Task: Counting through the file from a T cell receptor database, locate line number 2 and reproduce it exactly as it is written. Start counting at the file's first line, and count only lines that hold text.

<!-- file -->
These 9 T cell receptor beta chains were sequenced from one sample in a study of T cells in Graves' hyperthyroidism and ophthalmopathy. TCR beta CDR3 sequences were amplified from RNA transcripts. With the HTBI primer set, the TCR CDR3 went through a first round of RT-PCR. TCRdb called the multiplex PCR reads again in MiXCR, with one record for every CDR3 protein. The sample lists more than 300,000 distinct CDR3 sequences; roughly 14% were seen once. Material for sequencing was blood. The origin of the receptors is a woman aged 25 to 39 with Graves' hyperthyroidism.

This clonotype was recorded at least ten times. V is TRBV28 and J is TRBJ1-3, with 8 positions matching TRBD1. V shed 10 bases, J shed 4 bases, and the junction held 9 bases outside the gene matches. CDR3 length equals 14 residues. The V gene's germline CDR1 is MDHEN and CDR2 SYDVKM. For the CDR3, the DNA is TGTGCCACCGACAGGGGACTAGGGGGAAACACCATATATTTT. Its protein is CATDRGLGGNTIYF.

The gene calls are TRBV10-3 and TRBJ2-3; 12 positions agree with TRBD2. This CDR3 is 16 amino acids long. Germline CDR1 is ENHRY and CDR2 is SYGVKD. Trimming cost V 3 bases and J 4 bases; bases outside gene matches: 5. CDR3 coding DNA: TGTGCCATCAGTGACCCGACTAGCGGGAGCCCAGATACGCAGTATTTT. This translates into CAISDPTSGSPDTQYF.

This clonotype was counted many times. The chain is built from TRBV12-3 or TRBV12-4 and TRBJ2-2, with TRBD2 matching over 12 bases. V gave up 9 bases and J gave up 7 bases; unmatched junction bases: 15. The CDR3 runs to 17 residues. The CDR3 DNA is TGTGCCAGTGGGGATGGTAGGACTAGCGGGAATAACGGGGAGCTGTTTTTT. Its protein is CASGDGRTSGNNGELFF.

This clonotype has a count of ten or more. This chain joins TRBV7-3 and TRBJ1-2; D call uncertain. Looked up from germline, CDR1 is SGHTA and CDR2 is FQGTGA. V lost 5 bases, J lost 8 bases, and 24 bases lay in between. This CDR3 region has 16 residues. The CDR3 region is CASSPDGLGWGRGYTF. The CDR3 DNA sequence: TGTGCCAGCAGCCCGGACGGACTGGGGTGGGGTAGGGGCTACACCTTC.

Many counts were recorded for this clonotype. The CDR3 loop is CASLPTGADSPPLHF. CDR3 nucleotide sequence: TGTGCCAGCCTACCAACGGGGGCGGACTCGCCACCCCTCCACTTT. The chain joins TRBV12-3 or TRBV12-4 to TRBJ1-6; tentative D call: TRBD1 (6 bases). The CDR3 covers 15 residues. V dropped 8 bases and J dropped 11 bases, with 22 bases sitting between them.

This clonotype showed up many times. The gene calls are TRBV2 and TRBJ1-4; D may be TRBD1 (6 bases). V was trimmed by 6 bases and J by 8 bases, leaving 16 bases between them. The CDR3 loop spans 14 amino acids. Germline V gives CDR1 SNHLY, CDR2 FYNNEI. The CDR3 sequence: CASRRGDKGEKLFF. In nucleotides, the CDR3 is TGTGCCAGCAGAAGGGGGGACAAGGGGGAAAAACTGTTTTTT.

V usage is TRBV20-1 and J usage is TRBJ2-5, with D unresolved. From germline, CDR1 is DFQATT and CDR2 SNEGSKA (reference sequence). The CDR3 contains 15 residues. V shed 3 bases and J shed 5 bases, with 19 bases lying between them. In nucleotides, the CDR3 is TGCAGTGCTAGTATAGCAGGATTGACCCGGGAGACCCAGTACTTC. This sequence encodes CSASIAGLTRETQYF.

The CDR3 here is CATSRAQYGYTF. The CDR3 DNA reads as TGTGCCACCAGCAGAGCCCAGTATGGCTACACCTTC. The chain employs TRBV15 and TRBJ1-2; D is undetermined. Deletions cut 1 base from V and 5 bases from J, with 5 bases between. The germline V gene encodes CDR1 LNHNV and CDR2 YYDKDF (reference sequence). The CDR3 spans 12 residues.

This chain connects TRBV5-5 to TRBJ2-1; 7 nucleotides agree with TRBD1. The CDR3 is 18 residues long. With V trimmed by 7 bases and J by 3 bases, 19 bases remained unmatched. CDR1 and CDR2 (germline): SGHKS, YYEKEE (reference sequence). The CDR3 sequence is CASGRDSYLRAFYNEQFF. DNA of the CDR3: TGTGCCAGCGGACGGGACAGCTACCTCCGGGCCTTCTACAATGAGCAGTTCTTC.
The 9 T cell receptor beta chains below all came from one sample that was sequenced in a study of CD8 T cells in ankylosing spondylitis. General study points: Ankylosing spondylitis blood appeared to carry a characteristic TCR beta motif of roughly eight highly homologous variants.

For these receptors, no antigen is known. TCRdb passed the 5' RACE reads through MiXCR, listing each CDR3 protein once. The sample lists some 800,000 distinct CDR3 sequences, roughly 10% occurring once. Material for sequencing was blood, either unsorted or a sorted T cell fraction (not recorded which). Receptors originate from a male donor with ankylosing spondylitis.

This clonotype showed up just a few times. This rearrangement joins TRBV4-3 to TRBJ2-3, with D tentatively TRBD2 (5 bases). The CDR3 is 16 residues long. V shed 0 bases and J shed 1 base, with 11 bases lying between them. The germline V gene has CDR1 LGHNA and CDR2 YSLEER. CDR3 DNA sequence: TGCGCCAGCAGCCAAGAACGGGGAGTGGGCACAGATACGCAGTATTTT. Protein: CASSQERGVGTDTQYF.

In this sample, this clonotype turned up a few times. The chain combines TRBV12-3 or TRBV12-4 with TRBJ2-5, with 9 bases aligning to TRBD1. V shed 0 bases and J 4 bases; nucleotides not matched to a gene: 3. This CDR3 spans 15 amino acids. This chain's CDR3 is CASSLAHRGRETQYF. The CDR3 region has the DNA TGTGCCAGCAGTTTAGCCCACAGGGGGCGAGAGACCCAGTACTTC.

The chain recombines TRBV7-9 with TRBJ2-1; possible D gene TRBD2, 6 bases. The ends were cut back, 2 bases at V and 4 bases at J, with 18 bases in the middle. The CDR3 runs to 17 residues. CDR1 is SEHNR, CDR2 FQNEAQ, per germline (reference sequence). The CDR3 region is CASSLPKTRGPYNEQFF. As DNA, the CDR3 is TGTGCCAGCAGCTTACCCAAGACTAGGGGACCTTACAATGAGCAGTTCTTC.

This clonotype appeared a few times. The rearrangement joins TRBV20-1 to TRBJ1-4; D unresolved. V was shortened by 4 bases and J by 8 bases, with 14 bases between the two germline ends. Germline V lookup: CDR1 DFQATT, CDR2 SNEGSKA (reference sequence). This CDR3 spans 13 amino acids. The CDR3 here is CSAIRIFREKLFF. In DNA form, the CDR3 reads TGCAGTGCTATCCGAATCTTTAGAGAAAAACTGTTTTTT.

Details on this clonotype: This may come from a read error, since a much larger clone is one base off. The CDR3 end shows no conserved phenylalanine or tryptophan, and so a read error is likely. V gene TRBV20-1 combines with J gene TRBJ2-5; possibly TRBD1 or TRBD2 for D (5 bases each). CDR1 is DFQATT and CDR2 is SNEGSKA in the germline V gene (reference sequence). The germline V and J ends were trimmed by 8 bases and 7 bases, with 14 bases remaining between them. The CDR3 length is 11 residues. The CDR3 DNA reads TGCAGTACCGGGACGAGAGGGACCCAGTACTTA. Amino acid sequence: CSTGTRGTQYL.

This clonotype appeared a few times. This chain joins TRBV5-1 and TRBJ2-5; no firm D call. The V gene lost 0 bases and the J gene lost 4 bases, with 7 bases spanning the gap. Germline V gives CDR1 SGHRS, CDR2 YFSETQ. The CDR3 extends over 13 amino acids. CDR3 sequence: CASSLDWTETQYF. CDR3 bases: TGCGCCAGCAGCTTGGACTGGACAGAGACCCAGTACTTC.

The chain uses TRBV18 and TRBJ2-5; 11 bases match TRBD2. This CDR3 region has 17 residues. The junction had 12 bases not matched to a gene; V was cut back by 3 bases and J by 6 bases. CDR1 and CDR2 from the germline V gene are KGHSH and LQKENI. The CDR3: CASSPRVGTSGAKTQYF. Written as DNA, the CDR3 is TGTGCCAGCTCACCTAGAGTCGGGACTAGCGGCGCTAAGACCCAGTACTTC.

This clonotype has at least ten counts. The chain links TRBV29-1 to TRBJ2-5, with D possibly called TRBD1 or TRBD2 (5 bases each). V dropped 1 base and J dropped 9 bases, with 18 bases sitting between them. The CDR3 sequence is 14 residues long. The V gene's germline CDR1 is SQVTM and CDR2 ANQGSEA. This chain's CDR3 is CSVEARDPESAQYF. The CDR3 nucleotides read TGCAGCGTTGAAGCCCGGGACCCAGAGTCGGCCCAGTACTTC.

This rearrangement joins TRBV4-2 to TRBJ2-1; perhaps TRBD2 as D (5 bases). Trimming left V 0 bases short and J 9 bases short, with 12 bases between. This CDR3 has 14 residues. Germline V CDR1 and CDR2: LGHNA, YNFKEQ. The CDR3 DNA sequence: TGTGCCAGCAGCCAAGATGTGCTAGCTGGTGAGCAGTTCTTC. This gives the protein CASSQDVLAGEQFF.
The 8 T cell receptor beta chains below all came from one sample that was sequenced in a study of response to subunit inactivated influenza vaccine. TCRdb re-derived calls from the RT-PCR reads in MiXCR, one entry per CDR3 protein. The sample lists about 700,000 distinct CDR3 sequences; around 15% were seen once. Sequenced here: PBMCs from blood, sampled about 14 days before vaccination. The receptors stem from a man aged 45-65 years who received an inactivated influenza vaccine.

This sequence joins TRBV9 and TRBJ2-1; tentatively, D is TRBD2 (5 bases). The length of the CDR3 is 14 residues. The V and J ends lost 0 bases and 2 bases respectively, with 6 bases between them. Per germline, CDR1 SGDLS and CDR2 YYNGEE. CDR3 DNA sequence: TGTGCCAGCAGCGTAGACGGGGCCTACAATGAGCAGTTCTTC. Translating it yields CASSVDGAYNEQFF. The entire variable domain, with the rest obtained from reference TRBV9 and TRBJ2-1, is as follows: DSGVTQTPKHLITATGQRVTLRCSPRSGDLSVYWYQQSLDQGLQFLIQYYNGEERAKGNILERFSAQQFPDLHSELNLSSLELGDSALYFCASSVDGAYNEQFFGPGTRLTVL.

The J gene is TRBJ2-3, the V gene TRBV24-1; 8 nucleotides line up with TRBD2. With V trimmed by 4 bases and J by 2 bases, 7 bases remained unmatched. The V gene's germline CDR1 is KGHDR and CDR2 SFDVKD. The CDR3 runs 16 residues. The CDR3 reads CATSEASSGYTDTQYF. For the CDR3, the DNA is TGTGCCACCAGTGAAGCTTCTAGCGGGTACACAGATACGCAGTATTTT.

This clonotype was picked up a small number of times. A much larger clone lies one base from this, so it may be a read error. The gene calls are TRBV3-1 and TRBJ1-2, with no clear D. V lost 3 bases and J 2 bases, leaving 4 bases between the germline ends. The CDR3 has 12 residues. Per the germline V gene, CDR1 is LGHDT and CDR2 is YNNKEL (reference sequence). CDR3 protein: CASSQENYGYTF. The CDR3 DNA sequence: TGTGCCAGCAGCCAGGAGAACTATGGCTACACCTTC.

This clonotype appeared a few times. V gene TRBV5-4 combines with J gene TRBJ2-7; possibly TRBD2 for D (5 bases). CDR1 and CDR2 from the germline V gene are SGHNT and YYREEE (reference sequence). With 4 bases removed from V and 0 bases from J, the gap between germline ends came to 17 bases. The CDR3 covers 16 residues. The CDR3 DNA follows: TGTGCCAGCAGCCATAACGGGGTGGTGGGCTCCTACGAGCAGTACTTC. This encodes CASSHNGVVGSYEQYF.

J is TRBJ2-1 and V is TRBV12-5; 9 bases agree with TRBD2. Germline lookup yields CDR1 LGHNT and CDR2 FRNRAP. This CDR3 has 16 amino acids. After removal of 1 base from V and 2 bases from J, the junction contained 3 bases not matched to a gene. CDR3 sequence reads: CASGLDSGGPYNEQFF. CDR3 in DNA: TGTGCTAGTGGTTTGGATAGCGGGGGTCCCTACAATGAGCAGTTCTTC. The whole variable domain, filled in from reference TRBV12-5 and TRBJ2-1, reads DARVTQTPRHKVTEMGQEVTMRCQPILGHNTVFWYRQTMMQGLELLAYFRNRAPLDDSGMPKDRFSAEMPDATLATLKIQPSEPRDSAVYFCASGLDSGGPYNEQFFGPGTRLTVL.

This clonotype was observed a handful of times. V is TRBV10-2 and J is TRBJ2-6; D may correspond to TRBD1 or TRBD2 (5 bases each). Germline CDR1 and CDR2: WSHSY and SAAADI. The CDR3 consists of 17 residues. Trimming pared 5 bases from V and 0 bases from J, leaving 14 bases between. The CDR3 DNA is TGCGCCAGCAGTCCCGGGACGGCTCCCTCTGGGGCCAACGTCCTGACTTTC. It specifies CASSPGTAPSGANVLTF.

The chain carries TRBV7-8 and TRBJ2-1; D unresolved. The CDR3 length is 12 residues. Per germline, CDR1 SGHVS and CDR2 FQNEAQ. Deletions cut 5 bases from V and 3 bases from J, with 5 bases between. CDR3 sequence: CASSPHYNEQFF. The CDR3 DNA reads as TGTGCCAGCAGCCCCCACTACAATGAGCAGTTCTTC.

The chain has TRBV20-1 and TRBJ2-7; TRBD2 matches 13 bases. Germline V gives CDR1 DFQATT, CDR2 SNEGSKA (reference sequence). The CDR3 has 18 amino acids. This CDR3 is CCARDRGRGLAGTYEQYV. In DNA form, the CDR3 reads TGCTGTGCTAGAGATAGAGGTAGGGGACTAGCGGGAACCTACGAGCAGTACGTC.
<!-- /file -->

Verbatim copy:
This clonotype was recorded at least ten times. V is TRBV28 and J is TRBJ1-3, with 8 positions matching TRBD1. V shed 10 bases, J shed 4 bases, and the junction held 9 bases outside the gene matches. CDR3 length equals 14 residues. The V gene's germline CDR1 is MDHEN and CDR2 SYDVKM. For the CDR3, the DNA is TGTGCCACCGACAGGGGACTAGGGGGAAACACCATATATTTT. Its protein is CATDRGLGGNTIYF.